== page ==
At Hawaii, troops from the US Army’s 25th Infantry Division traversed jungles, waded through rivers, and negotiated heavily forested terrain. The New York Times featured how the US Army believes it “needs more jungle expertise” to deter China and work effectively with partners in the region. It referred to how the USMC deployment at the “muggy, rainy terrain of Okinawa” is motivating the Army’s own efforts in honing its jungle warfare skills by making Hawaii “a regional proxy.”
The 25th Infantry Division has “expanded instruction at its expeditionary school and leads a new Pacific training rotation that brought together 5,300 troops in November for simulated battles with other services and nations.”
The course also hacked back to history, showing photos of the Division’s service in World War Two’s Battle of Guadalcanal. The formation earned its nickname, “Tropic Lightning,” following a quick assault against Japanese troops. “History offered several lessons about jungle warfare: The climate and terrain slow down efficiency, separate units into small teams, make communication difficult, and increase the chance for disease,” the report added.
General Charles A. Flynn, the commander of the US Army Pacific, said that China had been on “an incremental, insidious and irresponsible path for decades,” requiring the “total Army” to prioritize relevant Pacific experience. “It’s more pragmatic. Hawaii gives us an invaluable platform to train and generate readiness,” he was quoted.
The classes taught how to “waterproof a rucksack,” “set up an ambush,” “working on ropes and pulleys,” “river crossing,” and using “maps and compass navigation.” The elementary, old-school skills are inspired from Army commanders’ belief that “artificial intelligence and drones cannot hold territory or manage resupply in soggy gulches where electricity and clean water are scarce.”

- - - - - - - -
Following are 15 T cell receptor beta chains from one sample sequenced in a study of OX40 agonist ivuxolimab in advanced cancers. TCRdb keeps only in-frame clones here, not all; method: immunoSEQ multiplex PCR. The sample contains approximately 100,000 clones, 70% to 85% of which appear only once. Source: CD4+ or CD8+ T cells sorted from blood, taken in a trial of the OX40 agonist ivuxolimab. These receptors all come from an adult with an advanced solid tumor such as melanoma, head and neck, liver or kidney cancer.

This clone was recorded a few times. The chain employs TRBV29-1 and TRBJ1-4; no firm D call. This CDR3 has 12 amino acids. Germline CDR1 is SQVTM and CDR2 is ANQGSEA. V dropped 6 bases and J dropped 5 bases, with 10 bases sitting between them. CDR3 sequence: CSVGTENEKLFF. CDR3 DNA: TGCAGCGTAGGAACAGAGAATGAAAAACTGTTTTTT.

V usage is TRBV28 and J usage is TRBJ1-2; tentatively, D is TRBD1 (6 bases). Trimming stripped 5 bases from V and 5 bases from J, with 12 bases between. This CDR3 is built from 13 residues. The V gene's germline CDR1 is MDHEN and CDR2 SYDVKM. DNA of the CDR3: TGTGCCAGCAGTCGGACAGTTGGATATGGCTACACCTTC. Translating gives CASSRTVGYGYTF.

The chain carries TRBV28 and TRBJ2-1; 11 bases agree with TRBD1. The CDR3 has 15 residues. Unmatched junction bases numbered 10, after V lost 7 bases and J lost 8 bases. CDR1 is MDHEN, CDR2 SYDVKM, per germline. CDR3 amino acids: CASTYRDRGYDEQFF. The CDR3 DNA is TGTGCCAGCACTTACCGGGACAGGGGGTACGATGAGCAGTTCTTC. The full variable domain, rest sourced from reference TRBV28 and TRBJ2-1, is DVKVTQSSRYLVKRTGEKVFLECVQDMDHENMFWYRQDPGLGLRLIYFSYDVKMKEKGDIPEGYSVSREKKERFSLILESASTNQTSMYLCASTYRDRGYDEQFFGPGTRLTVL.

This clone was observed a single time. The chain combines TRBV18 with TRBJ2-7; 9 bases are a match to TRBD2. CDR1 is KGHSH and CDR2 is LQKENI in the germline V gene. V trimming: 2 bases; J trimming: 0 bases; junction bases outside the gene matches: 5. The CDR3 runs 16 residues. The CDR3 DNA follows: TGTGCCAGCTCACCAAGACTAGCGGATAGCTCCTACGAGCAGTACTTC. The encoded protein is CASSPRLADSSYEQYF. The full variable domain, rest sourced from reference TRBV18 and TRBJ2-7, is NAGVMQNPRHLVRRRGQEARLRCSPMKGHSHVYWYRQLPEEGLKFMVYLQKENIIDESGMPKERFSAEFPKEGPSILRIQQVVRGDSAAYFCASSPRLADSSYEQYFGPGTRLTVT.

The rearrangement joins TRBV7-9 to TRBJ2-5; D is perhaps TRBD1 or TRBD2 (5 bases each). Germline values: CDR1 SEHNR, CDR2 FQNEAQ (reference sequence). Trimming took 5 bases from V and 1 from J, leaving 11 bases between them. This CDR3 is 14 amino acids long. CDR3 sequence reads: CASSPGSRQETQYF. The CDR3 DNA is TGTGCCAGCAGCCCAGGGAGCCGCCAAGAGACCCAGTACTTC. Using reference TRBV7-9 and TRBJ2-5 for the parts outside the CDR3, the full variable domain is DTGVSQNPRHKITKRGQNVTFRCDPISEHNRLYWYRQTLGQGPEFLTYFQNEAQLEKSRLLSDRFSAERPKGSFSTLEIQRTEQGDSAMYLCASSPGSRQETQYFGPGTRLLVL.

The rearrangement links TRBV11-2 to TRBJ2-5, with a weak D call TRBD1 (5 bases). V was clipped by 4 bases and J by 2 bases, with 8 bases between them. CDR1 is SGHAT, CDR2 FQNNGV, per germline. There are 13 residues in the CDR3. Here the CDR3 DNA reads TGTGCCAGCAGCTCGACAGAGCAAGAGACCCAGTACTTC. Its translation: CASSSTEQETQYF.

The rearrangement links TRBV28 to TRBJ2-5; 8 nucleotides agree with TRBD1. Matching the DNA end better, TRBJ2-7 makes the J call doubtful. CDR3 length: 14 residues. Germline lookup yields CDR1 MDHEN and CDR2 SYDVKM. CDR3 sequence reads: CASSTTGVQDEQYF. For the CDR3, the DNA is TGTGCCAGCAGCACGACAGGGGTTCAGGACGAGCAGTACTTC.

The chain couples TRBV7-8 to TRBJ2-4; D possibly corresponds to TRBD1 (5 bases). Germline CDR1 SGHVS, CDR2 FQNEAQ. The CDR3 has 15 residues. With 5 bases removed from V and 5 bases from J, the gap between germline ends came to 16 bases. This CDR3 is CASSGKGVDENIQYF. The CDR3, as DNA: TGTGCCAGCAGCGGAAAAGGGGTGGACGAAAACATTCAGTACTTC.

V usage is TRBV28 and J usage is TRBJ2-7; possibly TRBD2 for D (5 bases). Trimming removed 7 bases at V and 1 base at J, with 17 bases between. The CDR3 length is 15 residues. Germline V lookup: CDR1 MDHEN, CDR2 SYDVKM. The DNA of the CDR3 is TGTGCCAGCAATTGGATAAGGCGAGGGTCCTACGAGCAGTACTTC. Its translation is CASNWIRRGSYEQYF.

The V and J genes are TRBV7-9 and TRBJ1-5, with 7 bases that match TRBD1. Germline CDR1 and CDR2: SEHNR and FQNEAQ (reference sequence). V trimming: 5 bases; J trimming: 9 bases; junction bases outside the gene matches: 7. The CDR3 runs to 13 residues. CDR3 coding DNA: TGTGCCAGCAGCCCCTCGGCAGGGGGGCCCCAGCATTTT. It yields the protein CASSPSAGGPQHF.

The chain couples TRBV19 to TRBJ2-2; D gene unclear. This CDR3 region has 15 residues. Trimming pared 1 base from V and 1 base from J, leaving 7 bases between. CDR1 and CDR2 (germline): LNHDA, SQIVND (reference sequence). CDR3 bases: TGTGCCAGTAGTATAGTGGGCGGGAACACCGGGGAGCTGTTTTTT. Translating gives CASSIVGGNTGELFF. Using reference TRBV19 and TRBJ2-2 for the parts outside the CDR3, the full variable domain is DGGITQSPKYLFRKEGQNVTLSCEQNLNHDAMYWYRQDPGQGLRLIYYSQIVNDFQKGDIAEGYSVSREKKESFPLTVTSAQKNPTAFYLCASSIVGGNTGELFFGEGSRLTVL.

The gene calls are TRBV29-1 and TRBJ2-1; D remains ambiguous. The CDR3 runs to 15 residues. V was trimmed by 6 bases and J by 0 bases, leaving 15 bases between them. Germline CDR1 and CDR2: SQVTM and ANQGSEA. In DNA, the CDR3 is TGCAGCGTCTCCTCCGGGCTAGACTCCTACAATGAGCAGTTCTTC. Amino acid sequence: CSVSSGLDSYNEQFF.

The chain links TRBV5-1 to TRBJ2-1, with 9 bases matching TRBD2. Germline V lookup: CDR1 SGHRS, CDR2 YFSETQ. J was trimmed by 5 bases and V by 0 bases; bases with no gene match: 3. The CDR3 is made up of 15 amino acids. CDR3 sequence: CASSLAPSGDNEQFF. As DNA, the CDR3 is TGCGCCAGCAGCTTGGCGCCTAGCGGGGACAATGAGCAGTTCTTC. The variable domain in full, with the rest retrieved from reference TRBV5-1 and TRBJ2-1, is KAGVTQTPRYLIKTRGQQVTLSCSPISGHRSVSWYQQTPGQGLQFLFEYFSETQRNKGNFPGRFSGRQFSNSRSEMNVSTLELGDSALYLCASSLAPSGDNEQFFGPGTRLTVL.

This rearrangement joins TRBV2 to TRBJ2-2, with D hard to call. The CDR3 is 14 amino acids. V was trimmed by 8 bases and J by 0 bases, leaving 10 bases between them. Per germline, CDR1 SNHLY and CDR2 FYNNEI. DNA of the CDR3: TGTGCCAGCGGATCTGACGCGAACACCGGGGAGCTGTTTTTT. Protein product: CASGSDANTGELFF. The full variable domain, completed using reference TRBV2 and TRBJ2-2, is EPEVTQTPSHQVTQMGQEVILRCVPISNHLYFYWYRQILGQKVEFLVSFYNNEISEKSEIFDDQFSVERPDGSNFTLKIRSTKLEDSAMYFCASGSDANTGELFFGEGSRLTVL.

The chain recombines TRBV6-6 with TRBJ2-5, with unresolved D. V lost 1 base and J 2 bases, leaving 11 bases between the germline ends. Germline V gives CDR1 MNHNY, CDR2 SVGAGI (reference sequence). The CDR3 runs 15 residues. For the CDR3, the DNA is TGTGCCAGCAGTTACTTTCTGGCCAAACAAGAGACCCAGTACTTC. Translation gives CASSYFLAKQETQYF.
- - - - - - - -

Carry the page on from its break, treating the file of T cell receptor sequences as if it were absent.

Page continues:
US & Japan Fought At Okinawa In WW2
In one of the final battles in the Pacific theater between the US and Japan, the US Marine Corps fought a tenacious and fanatically resistant Japanese Army in Okinawa from April 1 to June 22, 1945.
The largest amphibious assault of the Pacific theater, over 60,000 US troops landed on Okinawan shores and faced Japanese defenders “in heavily fortified tunnels and bunker systems,” according to the Imperial War Museum. “The plan was to wear the American forces down in a battle of attrition.”
The Smithsonian Magazine said the American plan was to seize the main airfield on Okinawa to launch bombers against enemy industrial sites in Japan’s home islands. “The Japanese were prepared to fight to the last man to prevent the capture of their home soil.”
The US lost 12,500 men (including 7,500 Marines and 5,000) sailors, while the Japanese losses have been numbered at 110,000 soldiers. The signature engagement of the battle was Japanese kamikaze (suicide) attacks, where Japanese pilots flew into US warships, with the US Navy ending up losing 36 warships and damaging 368.
Accounts and historians across the spectrum describe Okinawa as a particularly “bloody” and “savagely” fought engagement that left an indelible mark on its American survivors.
“The losses at Okinawa convinced US war planners that any invasion of Japan would incur unacceptable casualties. Their estimates, at worst as many as 1 million US servicemen, were a key factor in President Truman’s decision to use the atomic bomb,” the IWM says.